Six design principles for a new, fair CT school funding formula
Connecticut’s K-12 public school funding system is fundamentally broken. That is the simple and unfortunate truth that boards of education, superintendents, principals, teachers, and education reform advocates have known for years. Lacking a fair funding formula we are shortchanging our communities, and most importantly our children who deserve access to a quality public education.
While we may disagree on other areas of education policy, on this front we are united in calling for the development of a new, fair, equitable, and predictable school funding formula that supports student learning for every child in a Connecticut public school.
Our state’s current school financing formula, the Education Cost Sharing (ECS) formula was developed nearly 30 years ago, has been altered countless times and is no longer being followed. We now use more than 10 different ways to fund our public schools, with little to no connection to students’ actual learning needs.
The result of all of this complexity is that there is no unified, consistent, or predictable funding system to provide resources for every child enrolled our public school system. That means the more than $2 billion the state spends annually on education aid is not being allocated according to clear, fair or consistent rules.
This needs to end.
This reality was noted in Superior Court Judge Thomas Moukawasher’s recent CCJEF v. Rell decision, which found that Connecticut has failed its “constitutional duty to provide adequate public school opportunities because it has no rational, substantial and verifiable plan to distribute money for education aid.” While this decision has been appealed to the Connecticut Supreme Court, we urge our state’s elected leaders to begin working now, during the 2017 legislative session, to develop the new, fair funding formula that our students, schools, and communities across the state deserve.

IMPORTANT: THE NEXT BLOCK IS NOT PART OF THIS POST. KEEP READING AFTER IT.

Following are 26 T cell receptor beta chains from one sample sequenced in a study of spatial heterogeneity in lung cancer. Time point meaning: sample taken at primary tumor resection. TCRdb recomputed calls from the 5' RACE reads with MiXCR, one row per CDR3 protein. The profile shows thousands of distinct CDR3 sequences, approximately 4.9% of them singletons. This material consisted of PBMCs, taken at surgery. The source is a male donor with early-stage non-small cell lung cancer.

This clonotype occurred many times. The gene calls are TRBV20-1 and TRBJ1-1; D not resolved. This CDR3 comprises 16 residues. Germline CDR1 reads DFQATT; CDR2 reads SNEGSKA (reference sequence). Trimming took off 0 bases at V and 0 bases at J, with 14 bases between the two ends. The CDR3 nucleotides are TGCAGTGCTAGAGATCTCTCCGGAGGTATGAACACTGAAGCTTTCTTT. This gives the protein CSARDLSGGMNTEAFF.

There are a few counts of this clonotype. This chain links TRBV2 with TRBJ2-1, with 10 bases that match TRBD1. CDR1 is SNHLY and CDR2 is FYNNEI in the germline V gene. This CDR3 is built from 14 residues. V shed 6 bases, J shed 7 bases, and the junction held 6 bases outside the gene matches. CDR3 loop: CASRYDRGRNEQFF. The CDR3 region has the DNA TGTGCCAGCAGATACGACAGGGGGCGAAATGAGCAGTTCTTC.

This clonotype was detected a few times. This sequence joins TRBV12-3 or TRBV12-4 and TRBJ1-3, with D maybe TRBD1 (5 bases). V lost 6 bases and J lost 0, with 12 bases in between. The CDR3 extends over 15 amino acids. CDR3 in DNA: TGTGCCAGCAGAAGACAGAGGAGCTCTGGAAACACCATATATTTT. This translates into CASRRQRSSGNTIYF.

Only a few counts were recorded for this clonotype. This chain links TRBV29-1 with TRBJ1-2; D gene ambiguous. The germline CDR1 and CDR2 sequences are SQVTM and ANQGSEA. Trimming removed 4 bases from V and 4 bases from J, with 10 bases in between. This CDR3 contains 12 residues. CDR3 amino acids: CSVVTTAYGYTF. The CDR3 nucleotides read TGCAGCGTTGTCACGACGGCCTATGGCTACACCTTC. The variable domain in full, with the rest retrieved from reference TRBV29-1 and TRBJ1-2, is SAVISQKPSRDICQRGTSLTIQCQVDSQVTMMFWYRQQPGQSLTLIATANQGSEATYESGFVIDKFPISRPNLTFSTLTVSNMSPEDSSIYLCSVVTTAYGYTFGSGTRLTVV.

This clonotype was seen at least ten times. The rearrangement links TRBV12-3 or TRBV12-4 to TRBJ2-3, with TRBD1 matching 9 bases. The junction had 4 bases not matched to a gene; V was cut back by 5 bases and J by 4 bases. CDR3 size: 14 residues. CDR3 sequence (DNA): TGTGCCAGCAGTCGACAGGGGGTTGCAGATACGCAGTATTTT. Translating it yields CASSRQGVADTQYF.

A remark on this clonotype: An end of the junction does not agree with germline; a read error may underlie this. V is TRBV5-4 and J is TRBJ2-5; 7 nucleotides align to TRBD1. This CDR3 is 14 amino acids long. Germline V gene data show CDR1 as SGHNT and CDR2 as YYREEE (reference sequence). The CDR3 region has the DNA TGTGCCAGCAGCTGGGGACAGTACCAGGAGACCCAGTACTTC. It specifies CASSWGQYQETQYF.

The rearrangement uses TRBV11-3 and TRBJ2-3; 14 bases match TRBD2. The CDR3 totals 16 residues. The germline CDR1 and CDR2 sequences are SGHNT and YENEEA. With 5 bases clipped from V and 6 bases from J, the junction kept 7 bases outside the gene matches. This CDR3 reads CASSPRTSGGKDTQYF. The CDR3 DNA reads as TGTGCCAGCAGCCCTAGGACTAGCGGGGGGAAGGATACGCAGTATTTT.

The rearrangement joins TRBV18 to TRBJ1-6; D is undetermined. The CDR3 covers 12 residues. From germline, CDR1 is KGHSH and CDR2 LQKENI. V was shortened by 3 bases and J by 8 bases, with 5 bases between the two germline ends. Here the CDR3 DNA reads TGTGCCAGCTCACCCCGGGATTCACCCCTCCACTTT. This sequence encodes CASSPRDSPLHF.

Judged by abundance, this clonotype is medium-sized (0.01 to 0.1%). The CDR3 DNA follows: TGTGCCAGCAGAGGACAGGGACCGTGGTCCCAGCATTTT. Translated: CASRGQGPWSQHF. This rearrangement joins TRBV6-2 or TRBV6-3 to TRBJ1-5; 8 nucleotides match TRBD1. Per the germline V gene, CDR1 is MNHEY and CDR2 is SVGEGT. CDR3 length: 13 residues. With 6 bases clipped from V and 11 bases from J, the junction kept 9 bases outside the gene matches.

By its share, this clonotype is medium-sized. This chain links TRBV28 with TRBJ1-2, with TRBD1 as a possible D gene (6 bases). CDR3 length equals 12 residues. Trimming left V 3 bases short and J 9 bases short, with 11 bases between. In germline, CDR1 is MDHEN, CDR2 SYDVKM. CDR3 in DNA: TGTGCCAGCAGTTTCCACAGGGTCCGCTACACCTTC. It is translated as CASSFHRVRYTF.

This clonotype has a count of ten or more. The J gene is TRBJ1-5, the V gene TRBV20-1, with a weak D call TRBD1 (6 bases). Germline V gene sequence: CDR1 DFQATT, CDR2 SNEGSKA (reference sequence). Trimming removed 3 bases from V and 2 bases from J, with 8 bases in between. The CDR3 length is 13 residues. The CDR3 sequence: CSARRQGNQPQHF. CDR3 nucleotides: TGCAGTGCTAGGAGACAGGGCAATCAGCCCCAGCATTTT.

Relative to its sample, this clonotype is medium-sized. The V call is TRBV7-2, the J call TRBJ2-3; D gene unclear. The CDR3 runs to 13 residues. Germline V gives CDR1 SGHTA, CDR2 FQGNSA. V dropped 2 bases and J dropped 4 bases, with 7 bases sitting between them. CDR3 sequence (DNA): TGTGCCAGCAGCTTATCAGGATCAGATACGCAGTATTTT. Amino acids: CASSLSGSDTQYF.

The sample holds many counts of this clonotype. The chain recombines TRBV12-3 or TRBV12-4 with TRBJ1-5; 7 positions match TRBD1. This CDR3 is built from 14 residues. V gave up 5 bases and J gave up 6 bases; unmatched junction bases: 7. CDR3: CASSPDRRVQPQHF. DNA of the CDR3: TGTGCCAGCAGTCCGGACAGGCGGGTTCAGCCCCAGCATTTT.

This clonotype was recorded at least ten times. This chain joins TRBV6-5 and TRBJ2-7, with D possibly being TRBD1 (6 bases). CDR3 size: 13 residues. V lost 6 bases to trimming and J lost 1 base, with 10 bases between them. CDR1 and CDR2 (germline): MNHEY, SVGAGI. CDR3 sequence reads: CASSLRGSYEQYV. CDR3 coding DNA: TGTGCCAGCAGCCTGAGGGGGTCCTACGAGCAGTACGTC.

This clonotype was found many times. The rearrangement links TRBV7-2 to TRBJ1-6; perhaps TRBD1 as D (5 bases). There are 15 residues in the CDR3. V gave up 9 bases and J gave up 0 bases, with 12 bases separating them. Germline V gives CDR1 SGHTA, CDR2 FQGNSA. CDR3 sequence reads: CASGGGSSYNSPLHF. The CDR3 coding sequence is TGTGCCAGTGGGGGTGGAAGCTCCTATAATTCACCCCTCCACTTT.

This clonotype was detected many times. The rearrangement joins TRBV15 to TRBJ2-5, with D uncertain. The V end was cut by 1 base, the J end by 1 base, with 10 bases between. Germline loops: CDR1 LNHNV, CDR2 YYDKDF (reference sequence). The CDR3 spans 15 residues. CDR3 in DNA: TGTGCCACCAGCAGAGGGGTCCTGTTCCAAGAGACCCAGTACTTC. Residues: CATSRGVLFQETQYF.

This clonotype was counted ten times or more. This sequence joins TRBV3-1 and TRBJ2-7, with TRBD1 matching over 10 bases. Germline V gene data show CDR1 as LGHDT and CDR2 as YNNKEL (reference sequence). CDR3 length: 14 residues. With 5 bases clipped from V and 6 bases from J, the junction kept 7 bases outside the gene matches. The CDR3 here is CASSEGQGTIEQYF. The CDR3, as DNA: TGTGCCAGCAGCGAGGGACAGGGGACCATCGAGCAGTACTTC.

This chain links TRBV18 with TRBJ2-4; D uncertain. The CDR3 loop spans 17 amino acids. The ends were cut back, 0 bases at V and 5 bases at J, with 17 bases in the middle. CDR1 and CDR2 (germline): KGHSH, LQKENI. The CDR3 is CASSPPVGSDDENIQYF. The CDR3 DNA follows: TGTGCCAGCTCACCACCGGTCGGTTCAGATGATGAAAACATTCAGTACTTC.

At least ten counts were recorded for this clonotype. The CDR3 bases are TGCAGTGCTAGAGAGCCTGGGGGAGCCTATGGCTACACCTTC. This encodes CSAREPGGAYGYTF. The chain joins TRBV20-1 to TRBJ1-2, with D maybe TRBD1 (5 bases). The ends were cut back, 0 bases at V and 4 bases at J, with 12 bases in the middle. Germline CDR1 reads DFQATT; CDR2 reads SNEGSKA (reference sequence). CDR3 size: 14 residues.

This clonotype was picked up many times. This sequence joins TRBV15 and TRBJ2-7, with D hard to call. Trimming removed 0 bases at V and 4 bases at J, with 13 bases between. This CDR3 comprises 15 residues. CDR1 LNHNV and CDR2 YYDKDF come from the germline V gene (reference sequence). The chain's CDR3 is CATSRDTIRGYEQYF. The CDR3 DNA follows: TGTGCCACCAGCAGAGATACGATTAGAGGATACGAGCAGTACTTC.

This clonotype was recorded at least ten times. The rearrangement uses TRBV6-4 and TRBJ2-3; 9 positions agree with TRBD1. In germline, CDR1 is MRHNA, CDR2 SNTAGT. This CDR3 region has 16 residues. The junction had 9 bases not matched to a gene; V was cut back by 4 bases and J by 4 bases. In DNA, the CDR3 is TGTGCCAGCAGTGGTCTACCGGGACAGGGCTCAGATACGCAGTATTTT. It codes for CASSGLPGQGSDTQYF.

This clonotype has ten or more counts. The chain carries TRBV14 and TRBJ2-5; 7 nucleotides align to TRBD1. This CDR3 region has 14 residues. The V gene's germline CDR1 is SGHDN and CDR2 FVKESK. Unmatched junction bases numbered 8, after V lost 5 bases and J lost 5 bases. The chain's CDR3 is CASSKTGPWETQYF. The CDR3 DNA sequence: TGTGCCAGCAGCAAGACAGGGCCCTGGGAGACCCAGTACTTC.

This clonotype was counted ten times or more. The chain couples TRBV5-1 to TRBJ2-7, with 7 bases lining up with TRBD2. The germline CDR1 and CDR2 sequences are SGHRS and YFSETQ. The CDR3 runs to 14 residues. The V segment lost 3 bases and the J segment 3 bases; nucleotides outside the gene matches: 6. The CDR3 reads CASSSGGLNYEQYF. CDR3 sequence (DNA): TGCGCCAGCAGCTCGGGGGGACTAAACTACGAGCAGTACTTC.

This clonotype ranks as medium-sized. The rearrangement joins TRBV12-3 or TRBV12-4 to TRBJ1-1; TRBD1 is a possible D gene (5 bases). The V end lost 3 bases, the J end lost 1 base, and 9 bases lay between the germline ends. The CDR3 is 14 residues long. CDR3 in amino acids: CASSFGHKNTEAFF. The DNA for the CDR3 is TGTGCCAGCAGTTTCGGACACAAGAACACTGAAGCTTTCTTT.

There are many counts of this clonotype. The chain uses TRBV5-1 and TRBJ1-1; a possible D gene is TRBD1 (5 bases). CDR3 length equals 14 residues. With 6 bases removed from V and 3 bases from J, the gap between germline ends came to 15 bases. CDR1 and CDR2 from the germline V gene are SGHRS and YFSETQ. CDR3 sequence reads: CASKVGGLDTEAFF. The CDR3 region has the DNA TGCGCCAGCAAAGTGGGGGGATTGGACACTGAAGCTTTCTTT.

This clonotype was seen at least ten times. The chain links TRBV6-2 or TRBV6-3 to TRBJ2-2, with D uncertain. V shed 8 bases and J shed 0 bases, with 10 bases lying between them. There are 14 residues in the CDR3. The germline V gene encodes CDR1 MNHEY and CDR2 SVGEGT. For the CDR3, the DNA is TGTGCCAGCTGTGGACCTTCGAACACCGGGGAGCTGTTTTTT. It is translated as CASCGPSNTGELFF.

To help guide this process, we have come together as a diverse coalition of educators to agree on six principles that any new school funding formula should reflect in its core values:
- Equity: Student learning needs and enrollment should drive state and local funding. Students at all public schools, including schools of choice, should receive equitable state and local funding. Low-income students, students who are English Learners, and students who require special education services, should be funded according to their learning needs.
- Innovation:The formula should incentivize innovative and efficient practices in support of mastery-based personalized learning.
- Coherence: A single funding formula for all school types should replace the current ECS grant and various additional per-pupil funding methods.
- Transparency: Schools and districts should be able to predict their annual funding from both state and local sources and funding levels should be grounded in verifiable and transparent data. The formula should be subject to periodic review of its effectiveness.
- Fairness: Education funding is a shared state and local responsibility. State aid for each community should be determined by a combination of factors, including multiple measures of property and income conditions, and concentration of low-income students.
- Accountability: State and local education funds should be used wisely, mindful of broader fiscal constraints in Connecticut, and districts should be accountable for how they use their financial resources. Education expenditures should be transparent and regularly reported so that spending can be compared across schools and districts.
Developing a new school funding formula will no doubt be difficult work, particularly given our state’s challenging budget environment. But it is work that must be done. We must allocate our precious education resources in a smarter, more transparent, and predictable way that better directs funding to those districts and students with the greatest needs.
We stand ready to work with our elected leaders to develop and adopt a new school funding formula that Connecticut needs and that our communities and children deserve. The time for action on this critical issue of equity and fairness is now.
Robert Rader, Connecticut Association of Boards of Education; Joseph Cirasuolo, Connecticut Association of Public School Superintendents; Karissa Niehoff, Connecticut Association of Schools; Jeffrey A. Villar, Connecticut Council for Education Reform; and Jennifer Alexander, ConnCAN.
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